Novavax COVID-19 vaccine works, but less so
By Lauran Neergaard
The Associated Press
January 28, 2021
Novavax Inc. said Thursday that its COVID-19 vaccine appears
89% effective based on early findings from a British study and
that it also seems to work — though not as well — against new
mutated versions of the virus circulating in that country and
The announcement comes amid worry about whether a variety of
vaccines being rolled out around the world will be strong enough
to protect against worrisome new variants — and as the world
desperately needs new types of shots to boost scarce supplies.
The study of 15,000 people in Britain is still underway. But
an interim analysis found 62 participants so far have been
diagnosed with COVID-19 — only six of them in the group that got
vaccine and the rest who received dummy shots.
The infections occurred at a time when Britain was
experiencing a jump in COVID-19 caused by a more contagious
variant. A preliminary analysis found over half of the trial
participants who became infected had the mutated version. The
numbers are very small, but Novavax said they suggest the
vaccine is nearly 96% effective against the older coronavirus
and nearly 86% effective against the new variant. The findings
are based on cases that occurred at least a week after the
"Both those numbers are dramatic demonstrations of the
ability of our vaccine to develop a very potent immune
response," Novavax CEO Stanley Erck said in a call with
investors late Thursday.
Scientists have been even more worried about a variant first
discovered in South Africa that carries different mutations.
Results from a smaller Novavax study in that country suggests
the vaccine does work but not nearly as well as it does against
the variant from Britain.
The South African study included some volunteers with HIV.
Among the HIV-negative volunteers, the vaccine appears 60%
effective. Including volunteers with HIV, overall the protection
was 49%, the company said. While genetic testing still is
underway, so far about 90% of the COVID-19 illnesses found in
the South African study appear due to the new mutant.
"These are good results. There is reason to be optimistic"
about the 60% effectiveness, said Glenda Gray, head of the South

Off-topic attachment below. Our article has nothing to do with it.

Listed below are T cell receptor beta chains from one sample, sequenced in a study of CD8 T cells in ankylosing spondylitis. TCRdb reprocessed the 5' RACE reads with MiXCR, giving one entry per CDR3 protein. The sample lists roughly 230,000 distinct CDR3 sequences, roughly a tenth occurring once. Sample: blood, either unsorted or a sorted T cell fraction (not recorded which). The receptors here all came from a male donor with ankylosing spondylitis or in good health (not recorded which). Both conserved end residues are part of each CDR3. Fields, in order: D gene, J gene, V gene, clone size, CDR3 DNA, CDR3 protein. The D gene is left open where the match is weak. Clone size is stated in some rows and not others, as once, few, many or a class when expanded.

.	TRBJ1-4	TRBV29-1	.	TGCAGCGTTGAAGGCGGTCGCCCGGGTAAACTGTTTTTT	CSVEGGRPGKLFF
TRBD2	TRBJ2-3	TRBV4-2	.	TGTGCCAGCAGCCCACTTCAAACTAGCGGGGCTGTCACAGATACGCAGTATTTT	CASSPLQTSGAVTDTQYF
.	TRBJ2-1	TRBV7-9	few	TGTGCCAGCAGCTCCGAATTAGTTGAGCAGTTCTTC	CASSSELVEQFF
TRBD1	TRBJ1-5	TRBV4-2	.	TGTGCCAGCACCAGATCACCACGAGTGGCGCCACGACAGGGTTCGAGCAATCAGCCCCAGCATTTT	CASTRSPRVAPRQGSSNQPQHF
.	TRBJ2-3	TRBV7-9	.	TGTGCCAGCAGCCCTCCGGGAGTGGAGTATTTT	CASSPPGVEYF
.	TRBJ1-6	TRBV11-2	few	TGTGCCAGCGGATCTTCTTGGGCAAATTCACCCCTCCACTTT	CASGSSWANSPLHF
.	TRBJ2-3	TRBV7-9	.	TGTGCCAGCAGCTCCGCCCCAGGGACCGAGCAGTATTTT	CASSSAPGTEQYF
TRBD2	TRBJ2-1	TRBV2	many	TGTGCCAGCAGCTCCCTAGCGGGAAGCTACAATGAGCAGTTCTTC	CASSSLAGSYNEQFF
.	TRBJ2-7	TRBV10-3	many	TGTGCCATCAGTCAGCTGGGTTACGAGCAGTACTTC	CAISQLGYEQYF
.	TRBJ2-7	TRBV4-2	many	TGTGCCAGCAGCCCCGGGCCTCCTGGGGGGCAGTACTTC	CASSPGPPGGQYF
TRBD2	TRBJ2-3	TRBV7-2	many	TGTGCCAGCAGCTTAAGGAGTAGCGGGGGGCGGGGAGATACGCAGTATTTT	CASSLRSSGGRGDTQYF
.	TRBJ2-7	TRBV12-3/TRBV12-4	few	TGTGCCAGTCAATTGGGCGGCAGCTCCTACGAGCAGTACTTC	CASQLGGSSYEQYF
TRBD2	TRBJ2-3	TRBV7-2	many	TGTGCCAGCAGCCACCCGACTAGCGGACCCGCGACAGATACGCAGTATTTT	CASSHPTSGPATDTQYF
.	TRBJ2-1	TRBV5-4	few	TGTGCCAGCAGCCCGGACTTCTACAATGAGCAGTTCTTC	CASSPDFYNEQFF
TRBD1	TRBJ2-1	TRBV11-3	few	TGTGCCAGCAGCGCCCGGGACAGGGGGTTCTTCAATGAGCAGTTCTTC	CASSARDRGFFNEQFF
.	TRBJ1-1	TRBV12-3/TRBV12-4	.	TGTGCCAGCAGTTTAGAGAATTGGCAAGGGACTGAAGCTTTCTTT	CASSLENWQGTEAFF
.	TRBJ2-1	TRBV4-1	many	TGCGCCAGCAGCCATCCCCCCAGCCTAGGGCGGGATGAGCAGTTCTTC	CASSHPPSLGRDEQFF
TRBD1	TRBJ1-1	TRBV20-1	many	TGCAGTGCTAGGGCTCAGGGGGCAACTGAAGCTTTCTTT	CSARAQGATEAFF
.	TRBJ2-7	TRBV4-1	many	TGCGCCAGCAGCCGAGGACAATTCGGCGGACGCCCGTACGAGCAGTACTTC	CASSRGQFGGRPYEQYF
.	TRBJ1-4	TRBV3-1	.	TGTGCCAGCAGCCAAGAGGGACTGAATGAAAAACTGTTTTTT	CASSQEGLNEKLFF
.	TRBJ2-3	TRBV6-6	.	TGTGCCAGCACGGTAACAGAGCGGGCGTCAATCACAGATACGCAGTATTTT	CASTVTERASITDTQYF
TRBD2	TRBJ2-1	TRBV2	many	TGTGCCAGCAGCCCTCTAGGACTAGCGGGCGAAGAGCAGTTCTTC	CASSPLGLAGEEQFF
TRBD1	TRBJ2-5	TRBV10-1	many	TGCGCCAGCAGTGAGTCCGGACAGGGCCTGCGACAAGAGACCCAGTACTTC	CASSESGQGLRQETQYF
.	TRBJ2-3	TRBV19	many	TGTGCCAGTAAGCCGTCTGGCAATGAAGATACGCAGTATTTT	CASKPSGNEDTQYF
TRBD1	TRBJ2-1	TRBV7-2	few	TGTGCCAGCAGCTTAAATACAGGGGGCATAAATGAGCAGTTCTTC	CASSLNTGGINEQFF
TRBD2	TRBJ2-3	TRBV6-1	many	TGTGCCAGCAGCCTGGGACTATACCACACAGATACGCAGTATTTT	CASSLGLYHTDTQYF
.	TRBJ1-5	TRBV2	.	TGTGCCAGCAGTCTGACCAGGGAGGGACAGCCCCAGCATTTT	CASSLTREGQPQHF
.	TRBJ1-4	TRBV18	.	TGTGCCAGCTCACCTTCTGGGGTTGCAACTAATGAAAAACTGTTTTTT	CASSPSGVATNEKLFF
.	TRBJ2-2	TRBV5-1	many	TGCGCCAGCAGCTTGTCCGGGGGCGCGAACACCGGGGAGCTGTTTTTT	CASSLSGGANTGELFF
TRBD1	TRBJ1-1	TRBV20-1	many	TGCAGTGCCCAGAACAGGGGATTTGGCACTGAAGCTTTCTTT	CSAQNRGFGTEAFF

African Medical Research Council. Even against the new variant
that now causes more than 90% of new cases in that country,
"we’re still seeing vaccine efficacy," she said.
More concerning is what the study showed about a totally
different question — the chances of people getting COVID-19 a
second time, said the leader of the South African study, Shabir
Madhi of the University of the Witwatersrand in Johannesburg.
Tests suggested that nearly a third of study participants had
been previously infected, yet rates of new infections in the
placebo group were similar.
"Past infection with early variants of the virus in South
Africa does not protect" against infection with the new one, he
said. "There doesn’t seem to be any protection derived."
Novavax said it needs some additional data before it can seek
British authorization for the vaccine’s use, sometime in the
next month or so. A larger study in the U.S. and Mexico has
enrolled slightly over half of the needed 30,000 volunteers.
Novavax said it’s not clear if the Food and Drug Administration
will need data from that study, too, before deciding whether to
allow U.S. use.
Meanwhile, it is starting to develop a version of the vaccine
that could more specifically target the mutations found in South
Africa, in case health authorities eventually decide that
updated dosing is needed.
Vaccines against COVID-19 train the body to recognize the new
coronavirus, mostly the spike protein that coats it. But the
Novavax candidate is made differently than the first shots being
used. Called a recombinant protein vaccine, the Maryland company
uses genetic engineering to grow harmless copies of the
coronavirus spike protein in insect cells. Scientists extract
and purify the protein and then mix in an immune-boosting
AP Medical Writer Marilynn Marchione
The Associated Press Health and Science
Department receives support from the Howard Hughes Medical
Institute’s Department of Science Education. The AP is solely
responsible for all content.